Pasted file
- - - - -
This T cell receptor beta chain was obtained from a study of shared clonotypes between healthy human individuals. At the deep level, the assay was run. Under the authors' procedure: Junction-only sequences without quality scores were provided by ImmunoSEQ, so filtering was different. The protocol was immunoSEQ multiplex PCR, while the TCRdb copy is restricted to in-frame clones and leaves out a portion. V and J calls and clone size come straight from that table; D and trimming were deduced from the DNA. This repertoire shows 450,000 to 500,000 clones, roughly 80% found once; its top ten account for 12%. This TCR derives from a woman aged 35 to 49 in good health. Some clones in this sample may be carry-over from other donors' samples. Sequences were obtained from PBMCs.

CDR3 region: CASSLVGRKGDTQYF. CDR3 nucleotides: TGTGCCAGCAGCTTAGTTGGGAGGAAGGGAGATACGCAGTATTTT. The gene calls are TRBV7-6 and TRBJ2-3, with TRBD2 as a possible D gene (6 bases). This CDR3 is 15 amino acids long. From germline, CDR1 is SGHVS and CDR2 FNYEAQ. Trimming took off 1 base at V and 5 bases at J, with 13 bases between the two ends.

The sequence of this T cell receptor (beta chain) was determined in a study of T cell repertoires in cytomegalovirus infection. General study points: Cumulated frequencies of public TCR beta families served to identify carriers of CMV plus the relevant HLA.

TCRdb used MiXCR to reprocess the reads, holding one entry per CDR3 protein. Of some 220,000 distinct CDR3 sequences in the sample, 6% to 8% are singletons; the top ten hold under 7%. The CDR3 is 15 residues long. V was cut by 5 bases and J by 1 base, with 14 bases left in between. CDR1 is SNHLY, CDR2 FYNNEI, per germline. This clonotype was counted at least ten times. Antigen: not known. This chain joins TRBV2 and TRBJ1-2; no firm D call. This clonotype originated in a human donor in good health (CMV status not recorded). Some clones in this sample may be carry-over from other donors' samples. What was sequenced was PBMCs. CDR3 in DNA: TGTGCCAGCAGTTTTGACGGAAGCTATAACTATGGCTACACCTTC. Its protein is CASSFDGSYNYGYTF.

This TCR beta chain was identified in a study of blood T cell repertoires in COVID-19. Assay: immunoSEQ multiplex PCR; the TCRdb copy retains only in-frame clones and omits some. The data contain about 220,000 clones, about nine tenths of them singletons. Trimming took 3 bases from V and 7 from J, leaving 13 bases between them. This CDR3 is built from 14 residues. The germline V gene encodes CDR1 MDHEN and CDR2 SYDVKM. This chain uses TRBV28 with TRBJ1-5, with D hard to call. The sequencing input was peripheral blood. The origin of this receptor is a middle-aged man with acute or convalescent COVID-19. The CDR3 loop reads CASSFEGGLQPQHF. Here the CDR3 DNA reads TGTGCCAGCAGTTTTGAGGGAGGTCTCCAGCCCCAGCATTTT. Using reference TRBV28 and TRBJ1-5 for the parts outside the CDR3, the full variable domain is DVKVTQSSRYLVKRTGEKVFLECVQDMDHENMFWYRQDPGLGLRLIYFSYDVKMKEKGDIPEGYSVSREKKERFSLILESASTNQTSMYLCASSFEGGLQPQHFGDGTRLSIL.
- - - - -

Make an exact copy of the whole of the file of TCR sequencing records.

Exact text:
This T cell receptor beta chain was obtained from a study of shared clonotypes between healthy human individuals. At the deep level, the assay was run. Under the authors' procedure: Junction-only sequences without quality scores were provided by ImmunoSEQ, so filtering was different. The protocol was immunoSEQ multiplex PCR, while the TCRdb copy is restricted to in-frame clones and leaves out a portion. V and J calls and clone size come straight from that table; D and trimming were deduced from the DNA. This repertoire shows 450,000 to 500,000 clones, roughly 80% found once; its top ten account for 12%. This TCR derives from a woman aged 35 to 49 in good health. Some clones in this sample may be carry-over from other donors' samples. Sequences were obtained from PBMCs.

CDR3 region: CASSLVGRKGDTQYF. CDR3 nucleotides: TGTGCCAGCAGCTTAGTTGGGAGGAAGGGAGATACGCAGTATTTT. The gene calls are TRBV7-6 and TRBJ2-3, with TRBD2 as a possible D gene (6 bases). This CDR3 is 15 amino acids long. From germline, CDR1 is SGHVS and CDR2 FNYEAQ. Trimming took off 1 base at V and 5 bases at J, with 13 bases between the two ends.

The sequence of this T cell receptor (beta chain) was determined in a study of T cell repertoires in cytomegalovirus infection. General study points: Cumulated frequencies of public TCR beta families served to identify carriers of CMV plus the relevant HLA.

TCRdb used MiXCR to reprocess the reads, holding one entry per CDR3 protein. Of some 220,000 distinct CDR3 sequences in the sample, 6% to 8% are singletons; the top ten hold under 7%. The CDR3 is 15 residues long. V was cut by 5 bases and J by 1 base, with 14 bases left in between. CDR1 is SNHLY, CDR2 FYNNEI, per germline. This clonotype was counted at least ten times. Antigen: not known. This chain joins TRBV2 and TRBJ1-2; no firm D call. This clonotype originated in a human donor in good health (CMV status not recorded). Some clones in this sample may be carry-over from other donors' samples. What was sequenced was PBMCs. CDR3 in DNA: TGTGCCAGCAGTTTTGACGGAAGCTATAACTATGGCTACACCTTC. Its protein is CASSFDGSYNYGYTF.

This TCR beta chain was identified in a study of blood T cell repertoires in COVID-19. Assay: immunoSEQ multiplex PCR; the TCRdb copy retains only in-frame clones and omits some. The data contain about 220,000 clones, about nine tenths of them singletons. Trimming took 3 bases from V and 7 from J, leaving 13 bases between them. This CDR3 is built from 14 residues. The germline V gene encodes CDR1 MDHEN and CDR2 SYDVKM. This chain uses TRBV28 with TRBJ1-5, with D hard to call. The sequencing input was peripheral blood. The origin of this receptor is a middle-aged man with acute or convalescent COVID-19. The CDR3 loop reads CASSFEGGLQPQHF. Here the CDR3 DNA reads TGTGCCAGCAGTTTTGAGGGAGGTCTCCAGCCCCAGCATTTT. Using reference TRBV28 and TRBJ1-5 for the parts outside the CDR3, the full variable domain is DVKVTQSSRYLVKRTGEKVFLECVQDMDHENMFWYRQDPGLGLRLIYFSYDVKMKEKGDIPEGYSVSREKKERFSLILESASTNQTSMYLCASSFEGGLQPQHFGDGTRLSIL.